Jerome K. Jerome: Idle Thoughts of an Idle Fellow


"I remember, I remember,
In the days of chill November,
How the blackbird on the--"

I forget the rest. It is the beginning of the first piece of poetry I ever learned; for

"Hey, diddle diddle,
The cat and the fiddle,"

I take no note of, it being of a frivolous character and lacking in the qualities of true poetry. I collected fourpence by the recital of "I remember, I remember." I knew it was fourpence, because they told me that if I kept it until I got twopence more I should have sixpence, which argument, albeit undeniable, moved me not, and the money was squandered, to the best of my recollection, on the very next morning, although upon what memory is a blank.

That is just the way with Memory; nothing that she brings to us is complete. She is a willful child; all her toys are broken. I remember tumbling into a huge dust-hole when a very small boy, but I have not the faintest recollection of ever getting out again; and if memory were all we had to trust to, I should be compelled to believe I was there still.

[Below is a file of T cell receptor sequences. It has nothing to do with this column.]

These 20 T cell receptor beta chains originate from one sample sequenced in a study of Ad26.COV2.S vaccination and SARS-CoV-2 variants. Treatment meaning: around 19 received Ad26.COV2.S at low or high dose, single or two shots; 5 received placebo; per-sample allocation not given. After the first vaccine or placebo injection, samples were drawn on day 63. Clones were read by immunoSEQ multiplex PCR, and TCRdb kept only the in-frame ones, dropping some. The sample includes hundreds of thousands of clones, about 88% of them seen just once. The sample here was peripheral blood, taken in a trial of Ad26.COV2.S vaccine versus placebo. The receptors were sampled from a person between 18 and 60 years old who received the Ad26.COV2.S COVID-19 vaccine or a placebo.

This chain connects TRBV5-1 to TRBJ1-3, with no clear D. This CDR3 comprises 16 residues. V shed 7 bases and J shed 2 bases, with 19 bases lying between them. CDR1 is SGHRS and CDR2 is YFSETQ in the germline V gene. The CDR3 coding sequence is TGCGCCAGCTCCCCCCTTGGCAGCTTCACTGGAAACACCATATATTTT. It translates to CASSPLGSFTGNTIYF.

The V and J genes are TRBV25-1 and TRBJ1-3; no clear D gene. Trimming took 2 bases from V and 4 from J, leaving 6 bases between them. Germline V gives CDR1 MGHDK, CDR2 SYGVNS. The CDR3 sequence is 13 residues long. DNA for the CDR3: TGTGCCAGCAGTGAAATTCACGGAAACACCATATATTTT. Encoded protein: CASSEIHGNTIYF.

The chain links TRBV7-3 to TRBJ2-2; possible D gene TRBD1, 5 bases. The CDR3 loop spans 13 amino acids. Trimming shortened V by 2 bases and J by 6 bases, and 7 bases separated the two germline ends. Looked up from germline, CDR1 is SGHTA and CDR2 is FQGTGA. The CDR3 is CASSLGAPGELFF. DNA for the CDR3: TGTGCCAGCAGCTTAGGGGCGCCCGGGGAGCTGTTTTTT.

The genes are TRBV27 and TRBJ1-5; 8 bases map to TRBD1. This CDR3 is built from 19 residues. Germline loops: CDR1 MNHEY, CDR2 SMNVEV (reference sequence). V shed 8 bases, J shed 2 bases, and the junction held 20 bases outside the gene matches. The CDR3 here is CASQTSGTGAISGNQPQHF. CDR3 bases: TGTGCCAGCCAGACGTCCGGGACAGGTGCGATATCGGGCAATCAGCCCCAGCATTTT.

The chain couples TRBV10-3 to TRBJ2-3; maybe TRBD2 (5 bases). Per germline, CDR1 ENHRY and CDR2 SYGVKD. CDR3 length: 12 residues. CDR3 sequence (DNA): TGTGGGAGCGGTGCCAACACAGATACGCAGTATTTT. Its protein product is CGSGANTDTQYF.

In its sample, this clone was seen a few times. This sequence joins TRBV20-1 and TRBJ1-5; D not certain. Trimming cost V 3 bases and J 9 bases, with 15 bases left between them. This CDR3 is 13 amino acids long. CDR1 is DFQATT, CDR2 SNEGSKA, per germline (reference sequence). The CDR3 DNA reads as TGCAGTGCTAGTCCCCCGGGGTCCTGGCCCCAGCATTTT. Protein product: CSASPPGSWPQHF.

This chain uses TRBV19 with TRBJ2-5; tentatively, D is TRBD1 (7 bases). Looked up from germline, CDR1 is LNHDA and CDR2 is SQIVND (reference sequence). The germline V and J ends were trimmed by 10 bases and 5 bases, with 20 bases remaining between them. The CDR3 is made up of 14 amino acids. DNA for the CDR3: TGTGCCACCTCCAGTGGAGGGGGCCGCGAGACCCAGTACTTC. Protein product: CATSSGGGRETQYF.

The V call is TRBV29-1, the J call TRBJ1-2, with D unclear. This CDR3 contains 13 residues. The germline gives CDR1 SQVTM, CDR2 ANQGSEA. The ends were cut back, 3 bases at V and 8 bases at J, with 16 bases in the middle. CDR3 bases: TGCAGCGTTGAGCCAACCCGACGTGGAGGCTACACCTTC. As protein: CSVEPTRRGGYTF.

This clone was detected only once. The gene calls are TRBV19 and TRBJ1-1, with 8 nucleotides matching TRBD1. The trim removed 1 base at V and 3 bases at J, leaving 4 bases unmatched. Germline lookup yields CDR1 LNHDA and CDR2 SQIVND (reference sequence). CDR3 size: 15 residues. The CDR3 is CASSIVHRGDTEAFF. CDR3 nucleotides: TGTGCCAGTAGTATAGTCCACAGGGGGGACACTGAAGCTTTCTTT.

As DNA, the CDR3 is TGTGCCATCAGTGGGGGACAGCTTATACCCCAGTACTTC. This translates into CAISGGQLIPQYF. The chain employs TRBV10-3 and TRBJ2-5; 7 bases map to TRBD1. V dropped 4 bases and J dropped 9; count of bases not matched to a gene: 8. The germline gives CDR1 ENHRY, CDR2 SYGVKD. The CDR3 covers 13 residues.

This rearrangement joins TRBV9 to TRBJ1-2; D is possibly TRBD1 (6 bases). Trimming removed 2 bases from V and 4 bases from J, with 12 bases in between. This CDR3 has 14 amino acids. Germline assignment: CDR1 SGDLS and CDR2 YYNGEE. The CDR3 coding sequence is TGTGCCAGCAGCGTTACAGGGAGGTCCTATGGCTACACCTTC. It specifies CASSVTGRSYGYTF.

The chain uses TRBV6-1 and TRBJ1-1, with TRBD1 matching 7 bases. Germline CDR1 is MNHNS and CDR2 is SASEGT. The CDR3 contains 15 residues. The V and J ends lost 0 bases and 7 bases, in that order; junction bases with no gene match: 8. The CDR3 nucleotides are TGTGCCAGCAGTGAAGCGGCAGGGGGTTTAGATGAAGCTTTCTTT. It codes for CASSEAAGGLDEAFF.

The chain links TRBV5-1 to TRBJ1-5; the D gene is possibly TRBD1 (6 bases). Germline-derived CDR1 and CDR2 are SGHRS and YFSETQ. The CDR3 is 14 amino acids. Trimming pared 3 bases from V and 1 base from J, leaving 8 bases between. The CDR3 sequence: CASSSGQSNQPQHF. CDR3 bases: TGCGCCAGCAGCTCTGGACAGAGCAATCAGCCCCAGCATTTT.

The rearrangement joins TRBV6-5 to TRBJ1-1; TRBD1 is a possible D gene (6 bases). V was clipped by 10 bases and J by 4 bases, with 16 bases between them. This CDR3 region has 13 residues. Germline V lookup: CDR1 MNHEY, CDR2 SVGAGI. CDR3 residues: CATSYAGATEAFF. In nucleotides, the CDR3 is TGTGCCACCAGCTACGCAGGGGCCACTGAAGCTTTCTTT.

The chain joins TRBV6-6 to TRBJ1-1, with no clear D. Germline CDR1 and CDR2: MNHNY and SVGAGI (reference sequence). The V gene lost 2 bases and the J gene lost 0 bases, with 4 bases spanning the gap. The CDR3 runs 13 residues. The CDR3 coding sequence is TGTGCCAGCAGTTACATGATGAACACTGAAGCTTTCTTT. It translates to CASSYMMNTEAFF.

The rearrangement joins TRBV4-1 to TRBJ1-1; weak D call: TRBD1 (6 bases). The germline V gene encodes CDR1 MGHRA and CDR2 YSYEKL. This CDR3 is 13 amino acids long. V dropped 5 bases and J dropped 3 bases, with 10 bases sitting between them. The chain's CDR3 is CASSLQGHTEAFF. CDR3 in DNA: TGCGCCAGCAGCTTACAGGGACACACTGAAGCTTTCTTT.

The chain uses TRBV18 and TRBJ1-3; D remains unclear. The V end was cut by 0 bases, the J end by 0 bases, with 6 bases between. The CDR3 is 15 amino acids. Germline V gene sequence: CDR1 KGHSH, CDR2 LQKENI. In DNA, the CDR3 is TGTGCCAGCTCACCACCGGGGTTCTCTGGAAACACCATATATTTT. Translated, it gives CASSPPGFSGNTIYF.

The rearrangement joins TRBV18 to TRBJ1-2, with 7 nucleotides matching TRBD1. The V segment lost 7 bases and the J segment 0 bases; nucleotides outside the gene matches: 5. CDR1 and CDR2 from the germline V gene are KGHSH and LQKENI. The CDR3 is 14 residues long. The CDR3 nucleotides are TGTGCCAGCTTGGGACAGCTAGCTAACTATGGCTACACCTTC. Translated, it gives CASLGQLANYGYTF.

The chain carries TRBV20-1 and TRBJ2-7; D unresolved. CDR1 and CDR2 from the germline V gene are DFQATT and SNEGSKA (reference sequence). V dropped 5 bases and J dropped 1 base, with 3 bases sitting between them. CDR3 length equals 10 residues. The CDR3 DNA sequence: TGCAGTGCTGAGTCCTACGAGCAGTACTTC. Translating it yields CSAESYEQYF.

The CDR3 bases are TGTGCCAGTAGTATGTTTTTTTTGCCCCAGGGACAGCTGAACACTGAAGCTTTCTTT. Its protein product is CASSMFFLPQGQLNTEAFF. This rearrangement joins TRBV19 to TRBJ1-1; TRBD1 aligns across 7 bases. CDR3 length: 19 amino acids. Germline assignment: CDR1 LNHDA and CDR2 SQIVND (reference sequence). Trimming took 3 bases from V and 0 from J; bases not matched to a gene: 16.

At another time--some years later--I was assisting at an exceedingly interesting love scene; but the only thing about it I can call to mind distinctly is that at the most critical moment somebody suddenly opened the door and said, "Emily, you're wanted," in a sepulchral tone that gave one the idea the police had come for her. All the tender words she said to me and all the beautiful things I said to her are utterly forgotten.

Life altogether is but a crumbling ruin when we turn to look behind: a shattered column here, where a massive portal stood; the broken shaft of a window to mark my lady's bower; and a moldering heap of blackened stones where the glowing flames once leaped, and over all the tinted lichen and the ivy clinging green.

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